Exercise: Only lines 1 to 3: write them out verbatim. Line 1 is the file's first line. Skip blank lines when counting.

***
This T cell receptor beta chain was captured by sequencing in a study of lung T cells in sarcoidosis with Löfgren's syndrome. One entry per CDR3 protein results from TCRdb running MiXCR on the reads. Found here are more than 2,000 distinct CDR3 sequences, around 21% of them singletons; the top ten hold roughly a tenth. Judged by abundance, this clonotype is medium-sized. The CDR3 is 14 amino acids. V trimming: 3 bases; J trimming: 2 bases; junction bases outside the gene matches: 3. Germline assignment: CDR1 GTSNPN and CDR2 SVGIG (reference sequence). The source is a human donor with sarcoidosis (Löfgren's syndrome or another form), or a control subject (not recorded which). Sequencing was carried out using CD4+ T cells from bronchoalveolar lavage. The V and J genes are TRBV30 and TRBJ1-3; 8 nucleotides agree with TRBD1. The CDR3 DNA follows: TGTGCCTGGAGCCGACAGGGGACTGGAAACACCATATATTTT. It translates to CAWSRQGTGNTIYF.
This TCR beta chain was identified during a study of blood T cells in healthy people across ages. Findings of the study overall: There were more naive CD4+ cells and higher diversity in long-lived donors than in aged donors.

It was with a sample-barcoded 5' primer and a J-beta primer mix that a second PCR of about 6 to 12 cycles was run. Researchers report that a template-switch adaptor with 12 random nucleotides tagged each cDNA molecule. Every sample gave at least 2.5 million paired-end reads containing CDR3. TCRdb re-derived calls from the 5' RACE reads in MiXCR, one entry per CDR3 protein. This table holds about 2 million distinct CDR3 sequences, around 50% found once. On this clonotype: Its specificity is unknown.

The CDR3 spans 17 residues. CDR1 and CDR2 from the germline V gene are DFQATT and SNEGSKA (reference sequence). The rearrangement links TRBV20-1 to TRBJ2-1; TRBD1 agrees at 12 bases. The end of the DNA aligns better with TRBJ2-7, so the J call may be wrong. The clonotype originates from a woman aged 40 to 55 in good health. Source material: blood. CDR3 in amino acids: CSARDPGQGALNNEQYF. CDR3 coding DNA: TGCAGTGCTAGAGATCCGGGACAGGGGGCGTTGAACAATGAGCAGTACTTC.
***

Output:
This T cell receptor beta chain was captured by sequencing in a study of lung T cells in sarcoidosis with Löfgren's syndrome. One entry per CDR3 protein results from TCRdb running MiXCR on the reads. Found here are more than 2,000 distinct CDR3 sequences, around 21% of them singletons; the top ten hold roughly a tenth. Judged by abundance, this clonotype is medium-sized. The CDR3 is 14 amino acids. V trimming: 3 bases; J trimming: 2 bases; junction bases outside the gene matches: 3. Germline assignment: CDR1 GTSNPN and CDR2 SVGIG (reference sequence). The source is a human donor with sarcoidosis (Löfgren's syndrome or another form), or a control subject (not recorded which). Sequencing was carried out using CD4+ T cells from bronchoalveolar lavage. The V and J genes are TRBV30 and TRBJ1-3; 8 nucleotides agree with TRBD1. The CDR3 DNA follows: TGTGCCTGGAGCCGACAGGGGACTGGAAACACCATATATTTT. It translates to CAWSRQGTGNTIYF.
This TCR beta chain was identified during a study of blood T cells in healthy people across ages. Findings of the study overall: There were more naive CD4+ cells and higher diversity in long-lived donors than in aged donors.

It was with a sample-barcoded 5' primer and a J-beta primer mix that a second PCR of about 6 to 12 cycles was run. Researchers report that a template-switch adaptor with 12 random nucleotides tagged each cDNA molecule. Every sample gave at least 2.5 million paired-end reads containing CDR3. TCRdb re-derived calls from the 5' RACE reads in MiXCR, one entry per CDR3 protein. This table holds about 2 million distinct CDR3 sequences, around 50% found once. On this clonotype: Its specificity is unknown.